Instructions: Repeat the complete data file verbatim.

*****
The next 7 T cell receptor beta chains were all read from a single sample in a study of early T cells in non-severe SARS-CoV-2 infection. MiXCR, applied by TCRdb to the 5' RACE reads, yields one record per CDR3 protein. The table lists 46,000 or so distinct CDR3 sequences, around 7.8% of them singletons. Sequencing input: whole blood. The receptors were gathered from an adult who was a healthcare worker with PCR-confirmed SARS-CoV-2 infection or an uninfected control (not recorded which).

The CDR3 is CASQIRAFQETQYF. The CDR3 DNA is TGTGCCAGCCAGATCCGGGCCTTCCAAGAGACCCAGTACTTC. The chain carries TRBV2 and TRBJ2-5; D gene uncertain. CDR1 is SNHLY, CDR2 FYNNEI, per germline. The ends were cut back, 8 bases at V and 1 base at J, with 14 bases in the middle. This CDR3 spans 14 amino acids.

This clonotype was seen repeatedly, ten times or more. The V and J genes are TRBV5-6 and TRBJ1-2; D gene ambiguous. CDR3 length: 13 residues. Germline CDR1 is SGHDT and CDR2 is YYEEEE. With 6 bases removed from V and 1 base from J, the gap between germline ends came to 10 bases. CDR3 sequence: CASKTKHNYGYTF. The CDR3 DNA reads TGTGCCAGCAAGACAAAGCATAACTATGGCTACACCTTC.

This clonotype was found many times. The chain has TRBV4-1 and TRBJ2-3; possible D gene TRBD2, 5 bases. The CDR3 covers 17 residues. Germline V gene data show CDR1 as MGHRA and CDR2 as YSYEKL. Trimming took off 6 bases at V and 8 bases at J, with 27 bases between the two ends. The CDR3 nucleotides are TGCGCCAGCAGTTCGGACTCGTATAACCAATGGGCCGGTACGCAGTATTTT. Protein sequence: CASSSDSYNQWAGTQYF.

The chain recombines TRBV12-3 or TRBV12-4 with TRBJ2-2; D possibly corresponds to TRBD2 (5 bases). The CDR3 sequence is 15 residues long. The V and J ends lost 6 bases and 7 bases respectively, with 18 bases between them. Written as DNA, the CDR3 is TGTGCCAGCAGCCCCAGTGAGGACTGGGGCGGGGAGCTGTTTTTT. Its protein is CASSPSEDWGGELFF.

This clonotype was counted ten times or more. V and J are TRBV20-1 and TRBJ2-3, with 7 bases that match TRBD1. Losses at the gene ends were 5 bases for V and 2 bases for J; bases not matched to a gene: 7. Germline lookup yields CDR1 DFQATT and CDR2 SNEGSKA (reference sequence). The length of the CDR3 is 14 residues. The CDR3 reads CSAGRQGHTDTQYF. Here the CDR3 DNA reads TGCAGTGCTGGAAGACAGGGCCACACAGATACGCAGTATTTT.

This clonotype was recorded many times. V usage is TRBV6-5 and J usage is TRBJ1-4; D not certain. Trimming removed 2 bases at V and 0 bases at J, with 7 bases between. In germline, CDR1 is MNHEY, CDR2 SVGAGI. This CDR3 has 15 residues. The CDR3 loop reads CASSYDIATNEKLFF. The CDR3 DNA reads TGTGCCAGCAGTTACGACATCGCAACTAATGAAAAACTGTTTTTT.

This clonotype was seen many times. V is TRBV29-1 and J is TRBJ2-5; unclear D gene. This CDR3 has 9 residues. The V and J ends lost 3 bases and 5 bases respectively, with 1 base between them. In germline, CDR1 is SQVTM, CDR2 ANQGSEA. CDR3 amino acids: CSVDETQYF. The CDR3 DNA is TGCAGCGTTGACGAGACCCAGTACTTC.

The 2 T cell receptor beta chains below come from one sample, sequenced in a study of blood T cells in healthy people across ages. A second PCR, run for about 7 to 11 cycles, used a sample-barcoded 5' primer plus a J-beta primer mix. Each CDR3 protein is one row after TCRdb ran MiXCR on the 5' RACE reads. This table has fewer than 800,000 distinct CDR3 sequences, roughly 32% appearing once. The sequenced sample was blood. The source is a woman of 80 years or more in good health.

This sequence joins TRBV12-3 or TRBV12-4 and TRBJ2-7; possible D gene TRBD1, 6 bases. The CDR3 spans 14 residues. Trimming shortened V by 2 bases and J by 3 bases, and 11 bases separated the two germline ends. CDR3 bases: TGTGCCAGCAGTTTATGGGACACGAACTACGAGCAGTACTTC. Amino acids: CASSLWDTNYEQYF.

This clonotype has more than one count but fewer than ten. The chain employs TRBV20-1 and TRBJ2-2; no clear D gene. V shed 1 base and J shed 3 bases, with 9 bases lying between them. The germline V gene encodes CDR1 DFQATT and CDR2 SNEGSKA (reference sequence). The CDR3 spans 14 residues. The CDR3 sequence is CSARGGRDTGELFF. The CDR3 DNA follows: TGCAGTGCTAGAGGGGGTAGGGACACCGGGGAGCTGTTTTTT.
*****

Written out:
The next 7 T cell receptor beta chains were all read from a single sample in a study of early T cells in non-severe SARS-CoV-2 infection. MiXCR, applied by TCRdb to the 5' RACE reads, yields one record per CDR3 protein. The table lists 46,000 or so distinct CDR3 sequences, around 7.8% of them singletons. Sequencing input: whole blood. The receptors were gathered from an adult who was a healthcare worker with PCR-confirmed SARS-CoV-2 infection or an uninfected control (not recorded which).

The CDR3 is CASQIRAFQETQYF. The CDR3 DNA is TGTGCCAGCCAGATCCGGGCCTTCCAAGAGACCCAGTACTTC. The chain carries TRBV2 and TRBJ2-5; D gene uncertain. CDR1 is SNHLY, CDR2 FYNNEI, per germline. The ends were cut back, 8 bases at V and 1 base at J, with 14 bases in the middle. This CDR3 spans 14 amino acids.

This clonotype was seen repeatedly, ten times or more. The V and J genes are TRBV5-6 and TRBJ1-2; D gene ambiguous. CDR3 length: 13 residues. Germline CDR1 is SGHDT and CDR2 is YYEEEE. With 6 bases removed from V and 1 base from J, the gap between germline ends came to 10 bases. CDR3 sequence: CASKTKHNYGYTF. The CDR3 DNA reads TGTGCCAGCAAGACAAAGCATAACTATGGCTACACCTTC.

This clonotype was found many times. The chain has TRBV4-1 and TRBJ2-3; possible D gene TRBD2, 5 bases. The CDR3 covers 17 residues. Germline V gene data show CDR1 as MGHRA and CDR2 as YSYEKL. Trimming took off 6 bases at V and 8 bases at J, with 27 bases between the two ends. The CDR3 nucleotides are TGCGCCAGCAGTTCGGACTCGTATAACCAATGGGCCGGTACGCAGTATTTT. Protein sequence: CASSSDSYNQWAGTQYF.

The chain recombines TRBV12-3 or TRBV12-4 with TRBJ2-2; D possibly corresponds to TRBD2 (5 bases). The CDR3 sequence is 15 residues long. The V and J ends lost 6 bases and 7 bases respectively, with 18 bases between them. Written as DNA, the CDR3 is TGTGCCAGCAGCCCCAGTGAGGACTGGGGCGGGGAGCTGTTTTTT. Its protein is CASSPSEDWGGELFF.

This clonotype was counted ten times or more. V and J are TRBV20-1 and TRBJ2-3, with 7 bases that match TRBD1. Losses at the gene ends were 5 bases for V and 2 bases for J; bases not matched to a gene: 7. Germline lookup yields CDR1 DFQATT and CDR2 SNEGSKA (reference sequence). The length of the CDR3 is 14 residues. The CDR3 reads CSAGRQGHTDTQYF. Here the CDR3 DNA reads TGCAGTGCTGGAAGACAGGGCCACACAGATACGCAGTATTTT.

This clonotype was recorded many times. V usage is TRBV6-5 and J usage is TRBJ1-4; D not certain. Trimming removed 2 bases at V and 0 bases at J, with 7 bases between. In germline, CDR1 is MNHEY, CDR2 SVGAGI. This CDR3 has 15 residues. The CDR3 loop reads CASSYDIATNEKLFF. The CDR3 DNA reads TGTGCCAGCAGTTACGACATCGCAACTAATGAAAAACTGTTTTTT.

This clonotype was seen many times. V is TRBV29-1 and J is TRBJ2-5; unclear D gene. This CDR3 has 9 residues. The V and J ends lost 3 bases and 5 bases respectively, with 1 base between them. In germline, CDR1 is SQVTM, CDR2 ANQGSEA. CDR3 amino acids: CSVDETQYF. The CDR3 DNA is TGCAGCGTTGACGAGACCCAGTACTTC.

The 2 T cell receptor beta chains below come from one sample, sequenced in a study of blood T cells in healthy people across ages. A second PCR, run for about 7 to 11 cycles, used a sample-barcoded 5' primer plus a J-beta primer mix. Each CDR3 protein is one row after TCRdb ran MiXCR on the 5' RACE reads. This table has fewer than 800,000 distinct CDR3 sequences, roughly 32% appearing once. The sequenced sample was blood. The source is a woman of 80 years or more in good health.

This sequence joins TRBV12-3 or TRBV12-4 and TRBJ2-7; possible D gene TRBD1, 6 bases. The CDR3 spans 14 residues. Trimming shortened V by 2 bases and J by 3 bases, and 11 bases separated the two germline ends. CDR3 bases: TGTGCCAGCAGTTTATGGGACACGAACTACGAGCAGTACTTC. Amino acids: CASSLWDTNYEQYF.

This clonotype has more than one count but fewer than ten. The chain employs TRBV20-1 and TRBJ2-2; no clear D gene. V shed 1 base and J shed 3 bases, with 9 bases lying between them. The germline V gene encodes CDR1 DFQATT and CDR2 SNEGSKA (reference sequence). The CDR3 spans 14 residues. The CDR3 sequence is CSARGGRDTGELFF. The CDR3 DNA follows: TGCAGTGCTAGAGGGGGTAGGGACACCGGGGAGCTGTTTTTT.